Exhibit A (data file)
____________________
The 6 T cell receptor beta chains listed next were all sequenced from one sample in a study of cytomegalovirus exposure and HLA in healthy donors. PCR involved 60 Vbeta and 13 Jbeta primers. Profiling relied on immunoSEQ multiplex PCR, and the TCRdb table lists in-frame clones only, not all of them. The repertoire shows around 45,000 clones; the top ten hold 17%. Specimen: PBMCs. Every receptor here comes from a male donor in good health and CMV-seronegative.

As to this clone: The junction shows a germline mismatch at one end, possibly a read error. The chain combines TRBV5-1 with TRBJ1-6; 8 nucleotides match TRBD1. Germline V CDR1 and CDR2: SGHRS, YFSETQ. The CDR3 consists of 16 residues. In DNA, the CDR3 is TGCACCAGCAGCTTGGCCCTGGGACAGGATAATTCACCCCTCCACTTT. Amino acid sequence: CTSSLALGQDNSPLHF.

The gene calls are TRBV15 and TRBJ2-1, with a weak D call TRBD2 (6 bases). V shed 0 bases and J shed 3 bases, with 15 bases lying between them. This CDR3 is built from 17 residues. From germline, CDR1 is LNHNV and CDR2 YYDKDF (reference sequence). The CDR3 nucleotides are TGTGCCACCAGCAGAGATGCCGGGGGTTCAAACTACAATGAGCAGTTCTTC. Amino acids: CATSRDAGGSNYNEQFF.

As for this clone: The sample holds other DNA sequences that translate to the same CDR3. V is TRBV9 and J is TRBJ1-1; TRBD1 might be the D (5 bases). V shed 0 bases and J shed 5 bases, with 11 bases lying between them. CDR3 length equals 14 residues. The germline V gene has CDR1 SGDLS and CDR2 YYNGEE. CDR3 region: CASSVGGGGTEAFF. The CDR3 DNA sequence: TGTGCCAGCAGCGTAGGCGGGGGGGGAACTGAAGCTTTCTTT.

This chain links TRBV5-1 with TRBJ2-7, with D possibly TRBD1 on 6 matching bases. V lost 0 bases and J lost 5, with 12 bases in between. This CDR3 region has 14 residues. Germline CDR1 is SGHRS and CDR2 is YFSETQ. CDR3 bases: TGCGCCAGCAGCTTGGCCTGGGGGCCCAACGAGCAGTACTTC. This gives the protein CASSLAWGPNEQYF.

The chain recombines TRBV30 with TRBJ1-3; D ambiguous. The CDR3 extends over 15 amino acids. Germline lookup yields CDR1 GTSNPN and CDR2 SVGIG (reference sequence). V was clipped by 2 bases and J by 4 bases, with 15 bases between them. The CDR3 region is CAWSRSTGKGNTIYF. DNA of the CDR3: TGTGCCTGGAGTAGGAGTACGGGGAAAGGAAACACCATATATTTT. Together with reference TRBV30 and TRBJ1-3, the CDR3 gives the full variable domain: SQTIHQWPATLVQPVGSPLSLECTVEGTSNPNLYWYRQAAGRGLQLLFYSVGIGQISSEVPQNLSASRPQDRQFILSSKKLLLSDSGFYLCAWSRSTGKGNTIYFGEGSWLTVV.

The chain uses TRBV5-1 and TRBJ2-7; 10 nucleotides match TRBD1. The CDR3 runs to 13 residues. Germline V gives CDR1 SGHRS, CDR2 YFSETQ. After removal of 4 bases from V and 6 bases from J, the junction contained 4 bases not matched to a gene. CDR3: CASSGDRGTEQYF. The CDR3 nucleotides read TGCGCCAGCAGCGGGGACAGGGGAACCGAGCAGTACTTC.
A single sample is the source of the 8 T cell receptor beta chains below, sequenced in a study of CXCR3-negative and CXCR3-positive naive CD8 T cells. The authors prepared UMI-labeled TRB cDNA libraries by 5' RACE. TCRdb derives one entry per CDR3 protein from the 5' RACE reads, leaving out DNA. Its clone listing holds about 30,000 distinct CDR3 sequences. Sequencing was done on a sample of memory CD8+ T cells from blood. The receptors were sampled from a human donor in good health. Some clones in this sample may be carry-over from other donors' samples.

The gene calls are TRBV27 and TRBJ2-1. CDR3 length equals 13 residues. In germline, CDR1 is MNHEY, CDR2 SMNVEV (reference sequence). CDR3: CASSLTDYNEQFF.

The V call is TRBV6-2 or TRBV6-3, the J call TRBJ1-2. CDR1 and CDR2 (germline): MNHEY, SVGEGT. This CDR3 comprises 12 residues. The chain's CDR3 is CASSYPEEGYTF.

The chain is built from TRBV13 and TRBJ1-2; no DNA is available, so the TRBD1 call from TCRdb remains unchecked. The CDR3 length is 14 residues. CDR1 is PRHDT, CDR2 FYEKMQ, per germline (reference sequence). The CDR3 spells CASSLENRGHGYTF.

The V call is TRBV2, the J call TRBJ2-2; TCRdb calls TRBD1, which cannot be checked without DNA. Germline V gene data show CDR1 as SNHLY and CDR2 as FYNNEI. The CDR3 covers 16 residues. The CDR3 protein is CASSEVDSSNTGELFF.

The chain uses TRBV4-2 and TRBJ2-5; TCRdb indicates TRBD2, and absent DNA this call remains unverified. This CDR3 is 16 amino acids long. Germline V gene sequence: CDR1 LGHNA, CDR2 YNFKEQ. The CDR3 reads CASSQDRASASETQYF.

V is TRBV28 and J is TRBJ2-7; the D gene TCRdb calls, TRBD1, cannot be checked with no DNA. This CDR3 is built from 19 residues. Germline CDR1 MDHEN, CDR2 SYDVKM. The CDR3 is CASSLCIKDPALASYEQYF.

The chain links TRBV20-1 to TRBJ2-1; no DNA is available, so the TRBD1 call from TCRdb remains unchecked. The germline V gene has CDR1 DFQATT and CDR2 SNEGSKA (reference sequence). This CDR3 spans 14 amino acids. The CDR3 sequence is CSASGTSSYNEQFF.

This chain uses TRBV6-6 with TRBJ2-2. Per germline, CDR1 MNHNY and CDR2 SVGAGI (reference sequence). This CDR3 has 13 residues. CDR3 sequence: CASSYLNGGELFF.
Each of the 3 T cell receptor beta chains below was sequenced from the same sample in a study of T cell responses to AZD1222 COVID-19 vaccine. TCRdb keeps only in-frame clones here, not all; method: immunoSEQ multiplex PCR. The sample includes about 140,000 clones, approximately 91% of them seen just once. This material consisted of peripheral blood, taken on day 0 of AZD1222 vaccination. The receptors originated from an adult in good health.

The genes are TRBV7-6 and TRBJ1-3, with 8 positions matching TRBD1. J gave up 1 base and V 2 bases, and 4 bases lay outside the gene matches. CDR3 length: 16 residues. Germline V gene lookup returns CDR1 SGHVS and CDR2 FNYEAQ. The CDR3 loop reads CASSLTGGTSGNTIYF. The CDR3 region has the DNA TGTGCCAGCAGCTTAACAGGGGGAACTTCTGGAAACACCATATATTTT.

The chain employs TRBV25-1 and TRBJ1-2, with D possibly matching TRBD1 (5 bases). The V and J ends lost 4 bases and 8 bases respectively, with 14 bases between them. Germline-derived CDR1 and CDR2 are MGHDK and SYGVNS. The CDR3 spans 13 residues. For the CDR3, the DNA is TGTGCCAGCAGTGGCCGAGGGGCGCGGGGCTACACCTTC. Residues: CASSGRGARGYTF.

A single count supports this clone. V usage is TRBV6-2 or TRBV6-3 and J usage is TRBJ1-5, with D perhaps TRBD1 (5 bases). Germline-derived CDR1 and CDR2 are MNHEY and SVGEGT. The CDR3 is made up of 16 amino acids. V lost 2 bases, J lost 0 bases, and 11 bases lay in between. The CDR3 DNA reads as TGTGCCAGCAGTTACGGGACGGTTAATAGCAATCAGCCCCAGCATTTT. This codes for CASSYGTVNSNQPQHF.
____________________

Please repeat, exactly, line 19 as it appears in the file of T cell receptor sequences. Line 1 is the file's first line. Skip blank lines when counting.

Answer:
The chain employs TRBV25-1 and TRBJ1-2, with D possibly matching TRBD1 (5 bases). The V and J ends lost 4 bases and 8 bases respectively, with 14 bases between them. Germline-derived CDR1 and CDR2 are MGHDK and SYGVNS. The CDR3 spans 13 residues. For the CDR3, the DNA is TGTGCCAGCAGTGGCCGAGGGGCGCGGGGCTACACCTTC. Residues: CASSGRGARGYTF.